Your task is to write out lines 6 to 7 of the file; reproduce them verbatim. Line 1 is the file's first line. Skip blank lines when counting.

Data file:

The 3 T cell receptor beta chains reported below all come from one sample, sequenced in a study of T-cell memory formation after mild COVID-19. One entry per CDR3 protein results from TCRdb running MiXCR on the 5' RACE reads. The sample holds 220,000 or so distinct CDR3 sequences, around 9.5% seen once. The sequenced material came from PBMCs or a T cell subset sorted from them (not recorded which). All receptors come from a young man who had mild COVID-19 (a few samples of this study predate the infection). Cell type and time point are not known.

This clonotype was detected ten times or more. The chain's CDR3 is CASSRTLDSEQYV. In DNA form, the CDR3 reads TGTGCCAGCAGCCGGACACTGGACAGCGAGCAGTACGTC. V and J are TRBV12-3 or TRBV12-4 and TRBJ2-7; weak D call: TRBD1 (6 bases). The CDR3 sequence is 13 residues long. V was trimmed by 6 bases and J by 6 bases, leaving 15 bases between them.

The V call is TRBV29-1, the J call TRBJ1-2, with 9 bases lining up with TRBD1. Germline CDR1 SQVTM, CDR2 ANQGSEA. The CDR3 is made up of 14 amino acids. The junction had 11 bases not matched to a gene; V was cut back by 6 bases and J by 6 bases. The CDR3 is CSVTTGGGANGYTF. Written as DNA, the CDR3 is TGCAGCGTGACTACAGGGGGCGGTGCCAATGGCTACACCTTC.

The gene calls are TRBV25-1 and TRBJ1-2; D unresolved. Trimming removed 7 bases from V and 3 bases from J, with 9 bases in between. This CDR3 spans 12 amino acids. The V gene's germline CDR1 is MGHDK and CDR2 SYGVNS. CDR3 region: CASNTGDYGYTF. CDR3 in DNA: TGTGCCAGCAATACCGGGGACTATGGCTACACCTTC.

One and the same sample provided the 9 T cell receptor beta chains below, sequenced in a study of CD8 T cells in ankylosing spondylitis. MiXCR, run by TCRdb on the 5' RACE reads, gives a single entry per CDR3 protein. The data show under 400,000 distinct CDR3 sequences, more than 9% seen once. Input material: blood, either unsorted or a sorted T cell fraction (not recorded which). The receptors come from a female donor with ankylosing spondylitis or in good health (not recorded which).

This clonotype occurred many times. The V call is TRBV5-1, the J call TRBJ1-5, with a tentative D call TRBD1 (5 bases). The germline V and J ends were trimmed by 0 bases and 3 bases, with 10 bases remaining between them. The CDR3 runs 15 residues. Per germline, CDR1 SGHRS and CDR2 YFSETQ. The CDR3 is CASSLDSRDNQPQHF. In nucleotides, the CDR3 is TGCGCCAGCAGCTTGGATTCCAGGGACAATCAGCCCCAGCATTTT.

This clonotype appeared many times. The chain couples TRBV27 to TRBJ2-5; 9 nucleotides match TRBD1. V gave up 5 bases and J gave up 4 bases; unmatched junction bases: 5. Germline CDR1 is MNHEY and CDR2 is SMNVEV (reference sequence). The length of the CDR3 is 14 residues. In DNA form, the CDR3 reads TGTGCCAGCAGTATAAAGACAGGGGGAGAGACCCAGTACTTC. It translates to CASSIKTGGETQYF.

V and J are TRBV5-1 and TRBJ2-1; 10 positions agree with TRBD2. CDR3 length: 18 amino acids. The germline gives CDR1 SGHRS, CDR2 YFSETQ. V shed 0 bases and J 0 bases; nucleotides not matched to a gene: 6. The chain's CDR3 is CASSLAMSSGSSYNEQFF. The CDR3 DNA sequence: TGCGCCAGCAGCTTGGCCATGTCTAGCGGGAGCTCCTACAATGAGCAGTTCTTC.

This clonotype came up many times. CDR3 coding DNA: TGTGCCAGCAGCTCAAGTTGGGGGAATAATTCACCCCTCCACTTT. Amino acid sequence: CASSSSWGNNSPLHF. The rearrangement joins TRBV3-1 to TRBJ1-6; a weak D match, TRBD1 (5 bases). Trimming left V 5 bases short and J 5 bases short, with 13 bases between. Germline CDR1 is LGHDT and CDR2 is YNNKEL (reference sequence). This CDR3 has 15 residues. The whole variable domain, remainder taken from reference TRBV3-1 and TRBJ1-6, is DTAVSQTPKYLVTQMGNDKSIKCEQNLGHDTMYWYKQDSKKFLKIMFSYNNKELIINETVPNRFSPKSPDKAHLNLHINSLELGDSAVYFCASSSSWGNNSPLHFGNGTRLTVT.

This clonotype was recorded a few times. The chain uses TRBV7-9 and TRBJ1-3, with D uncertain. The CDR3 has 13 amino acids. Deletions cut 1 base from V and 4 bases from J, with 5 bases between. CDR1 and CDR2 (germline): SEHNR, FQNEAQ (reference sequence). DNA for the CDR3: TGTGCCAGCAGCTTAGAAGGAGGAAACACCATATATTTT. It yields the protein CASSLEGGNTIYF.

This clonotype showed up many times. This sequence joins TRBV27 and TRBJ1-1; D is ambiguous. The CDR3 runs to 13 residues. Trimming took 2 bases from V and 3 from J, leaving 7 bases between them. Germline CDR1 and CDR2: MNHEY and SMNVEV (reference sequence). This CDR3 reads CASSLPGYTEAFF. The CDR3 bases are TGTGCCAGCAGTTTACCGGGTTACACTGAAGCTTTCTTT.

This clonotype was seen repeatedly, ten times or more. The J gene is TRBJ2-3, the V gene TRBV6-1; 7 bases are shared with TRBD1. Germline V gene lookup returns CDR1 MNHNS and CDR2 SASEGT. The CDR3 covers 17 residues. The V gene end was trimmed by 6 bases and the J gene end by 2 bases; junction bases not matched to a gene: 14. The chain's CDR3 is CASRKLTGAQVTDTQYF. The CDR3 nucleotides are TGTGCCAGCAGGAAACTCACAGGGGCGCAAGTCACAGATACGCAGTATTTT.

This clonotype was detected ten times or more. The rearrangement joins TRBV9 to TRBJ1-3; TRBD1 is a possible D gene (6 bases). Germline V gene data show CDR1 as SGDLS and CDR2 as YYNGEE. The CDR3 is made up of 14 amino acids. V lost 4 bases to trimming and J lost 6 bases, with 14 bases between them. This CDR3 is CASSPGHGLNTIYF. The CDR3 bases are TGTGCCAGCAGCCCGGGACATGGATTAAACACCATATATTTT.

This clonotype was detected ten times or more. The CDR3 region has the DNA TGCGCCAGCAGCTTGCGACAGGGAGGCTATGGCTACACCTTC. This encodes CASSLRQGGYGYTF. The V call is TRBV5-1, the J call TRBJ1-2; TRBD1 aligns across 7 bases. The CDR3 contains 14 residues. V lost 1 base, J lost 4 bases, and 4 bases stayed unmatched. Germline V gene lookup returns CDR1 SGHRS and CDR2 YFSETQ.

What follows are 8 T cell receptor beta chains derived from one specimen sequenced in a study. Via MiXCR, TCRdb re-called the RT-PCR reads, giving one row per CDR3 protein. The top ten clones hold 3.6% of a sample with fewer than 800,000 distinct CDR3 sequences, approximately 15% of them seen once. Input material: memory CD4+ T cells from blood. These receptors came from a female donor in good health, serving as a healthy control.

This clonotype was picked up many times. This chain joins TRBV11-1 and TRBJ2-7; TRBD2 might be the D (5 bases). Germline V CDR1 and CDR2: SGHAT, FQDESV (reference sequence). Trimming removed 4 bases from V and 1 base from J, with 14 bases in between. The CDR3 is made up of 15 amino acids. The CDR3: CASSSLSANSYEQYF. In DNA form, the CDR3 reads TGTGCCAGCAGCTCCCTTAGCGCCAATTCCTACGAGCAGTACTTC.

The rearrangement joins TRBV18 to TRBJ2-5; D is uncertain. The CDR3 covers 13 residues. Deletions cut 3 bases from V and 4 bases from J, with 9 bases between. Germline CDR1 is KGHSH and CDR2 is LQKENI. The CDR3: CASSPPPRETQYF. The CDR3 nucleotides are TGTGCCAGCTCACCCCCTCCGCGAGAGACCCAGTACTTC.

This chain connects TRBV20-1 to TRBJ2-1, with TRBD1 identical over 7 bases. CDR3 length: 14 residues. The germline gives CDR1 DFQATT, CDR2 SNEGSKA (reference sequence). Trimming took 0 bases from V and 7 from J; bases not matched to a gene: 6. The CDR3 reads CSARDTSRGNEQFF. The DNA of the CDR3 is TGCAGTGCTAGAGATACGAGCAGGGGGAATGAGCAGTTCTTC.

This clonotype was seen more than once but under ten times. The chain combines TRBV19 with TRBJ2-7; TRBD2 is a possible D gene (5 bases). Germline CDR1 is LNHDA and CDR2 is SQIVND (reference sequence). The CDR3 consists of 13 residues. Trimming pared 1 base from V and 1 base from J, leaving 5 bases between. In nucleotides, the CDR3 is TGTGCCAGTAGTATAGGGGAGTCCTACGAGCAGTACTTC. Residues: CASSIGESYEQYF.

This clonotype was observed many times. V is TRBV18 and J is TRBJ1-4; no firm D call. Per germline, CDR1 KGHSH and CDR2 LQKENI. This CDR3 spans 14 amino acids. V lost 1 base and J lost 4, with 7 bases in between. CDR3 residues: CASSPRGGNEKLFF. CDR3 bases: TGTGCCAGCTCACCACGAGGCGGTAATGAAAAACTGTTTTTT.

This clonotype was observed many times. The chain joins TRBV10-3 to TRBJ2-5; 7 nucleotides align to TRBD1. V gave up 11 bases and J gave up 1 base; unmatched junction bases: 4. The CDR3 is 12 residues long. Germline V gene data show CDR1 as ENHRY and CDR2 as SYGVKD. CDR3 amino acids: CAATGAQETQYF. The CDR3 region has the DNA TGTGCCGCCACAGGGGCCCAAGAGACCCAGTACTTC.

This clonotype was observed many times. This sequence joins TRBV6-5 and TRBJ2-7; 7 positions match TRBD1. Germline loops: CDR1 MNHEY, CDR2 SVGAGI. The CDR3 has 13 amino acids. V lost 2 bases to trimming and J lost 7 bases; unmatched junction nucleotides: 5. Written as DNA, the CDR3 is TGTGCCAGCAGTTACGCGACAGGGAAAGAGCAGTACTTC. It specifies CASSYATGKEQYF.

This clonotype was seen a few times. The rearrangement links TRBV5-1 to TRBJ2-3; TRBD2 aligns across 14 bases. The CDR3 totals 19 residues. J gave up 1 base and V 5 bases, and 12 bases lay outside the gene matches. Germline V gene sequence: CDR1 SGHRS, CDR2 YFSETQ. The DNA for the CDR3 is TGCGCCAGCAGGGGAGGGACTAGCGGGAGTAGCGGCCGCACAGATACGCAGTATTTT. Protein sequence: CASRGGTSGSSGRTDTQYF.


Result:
This clonotype occurred many times. The V call is TRBV5-1, the J call TRBJ1-5, with a tentative D call TRBD1 (5 bases). The germline V and J ends were trimmed by 0 bases and 3 bases, with 10 bases remaining between them. The CDR3 runs 15 residues. Per germline, CDR1 SGHRS and CDR2 YFSETQ. The CDR3 is CASSLDSRDNQPQHF. In nucleotides, the CDR3 is TGCGCCAGCAGCTTGGATTCCAGGGACAATCAGCCCCAGCATTTT.

This clonotype appeared many times. The chain couples TRBV27 to TRBJ2-5; 9 nucleotides match TRBD1. V gave up 5 bases and J gave up 4 bases; unmatched junction bases: 5. Germline CDR1 is MNHEY and CDR2 is SMNVEV (reference sequence). The length of the CDR3 is 14 residues. In DNA form, the CDR3 reads TGTGCCAGCAGTATAAAGACAGGGGGAGAGACCCAGTACTTC. It translates to CASSIKTGGETQYF.